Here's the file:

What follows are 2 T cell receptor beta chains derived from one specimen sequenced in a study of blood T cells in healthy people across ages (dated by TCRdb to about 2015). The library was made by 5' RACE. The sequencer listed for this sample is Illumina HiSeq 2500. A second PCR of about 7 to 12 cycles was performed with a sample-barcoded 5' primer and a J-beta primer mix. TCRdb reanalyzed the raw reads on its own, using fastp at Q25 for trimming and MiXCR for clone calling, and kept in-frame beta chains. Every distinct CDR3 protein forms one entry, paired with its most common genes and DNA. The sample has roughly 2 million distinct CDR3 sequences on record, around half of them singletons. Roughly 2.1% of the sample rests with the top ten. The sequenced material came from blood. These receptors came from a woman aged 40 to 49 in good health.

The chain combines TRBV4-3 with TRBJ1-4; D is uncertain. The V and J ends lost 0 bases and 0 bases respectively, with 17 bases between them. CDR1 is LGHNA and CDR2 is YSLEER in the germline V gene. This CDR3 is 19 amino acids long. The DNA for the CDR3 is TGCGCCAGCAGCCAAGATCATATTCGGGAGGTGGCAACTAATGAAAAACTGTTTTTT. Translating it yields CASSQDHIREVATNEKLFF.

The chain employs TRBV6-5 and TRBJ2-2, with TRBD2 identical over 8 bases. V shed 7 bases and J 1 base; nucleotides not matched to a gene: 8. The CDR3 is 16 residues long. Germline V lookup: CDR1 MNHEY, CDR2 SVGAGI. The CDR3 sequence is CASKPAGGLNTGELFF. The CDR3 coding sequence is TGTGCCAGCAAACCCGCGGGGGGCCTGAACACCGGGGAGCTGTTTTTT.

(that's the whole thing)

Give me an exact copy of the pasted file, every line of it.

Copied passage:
What follows are 2 T cell receptor beta chains derived from one specimen sequenced in a study of blood T cells in healthy people across ages (dated by TCRdb to about 2015). The library was made by 5' RACE. The sequencer listed for this sample is Illumina HiSeq 2500. A second PCR of about 7 to 12 cycles was performed with a sample-barcoded 5' primer and a J-beta primer mix. TCRdb reanalyzed the raw reads on its own, using fastp at Q25 for trimming and MiXCR for clone calling, and kept in-frame beta chains. Every distinct CDR3 protein forms one entry, paired with its most common genes and DNA. The sample has roughly 2 million distinct CDR3 sequences on record, around half of them singletons. Roughly 2.1% of the sample rests with the top ten. The sequenced material came from blood. These receptors came from a woman aged 40 to 49 in good health.

The chain combines TRBV4-3 with TRBJ1-4; D is uncertain. The V and J ends lost 0 bases and 0 bases respectively, with 17 bases between them. CDR1 is LGHNA and CDR2 is YSLEER in the germline V gene. This CDR3 is 19 amino acids long. The DNA for the CDR3 is TGCGCCAGCAGCCAAGATCATATTCGGGAGGTGGCAACTAATGAAAAACTGTTTTTT. Translating it yields CASSQDHIREVATNEKLFF.

The chain employs TRBV6-5 and TRBJ2-2, with TRBD2 identical over 8 bases. V shed 7 bases and J 1 base; nucleotides not matched to a gene: 8. The CDR3 is 16 residues long. Germline V lookup: CDR1 MNHEY, CDR2 SVGAGI. The CDR3 sequence is CASKPAGGLNTGELFF. The CDR3 coding sequence is TGTGCCAGCAAACCCGCGGGGGGCCTGAACACCGGGGAGCTGTTTTTT.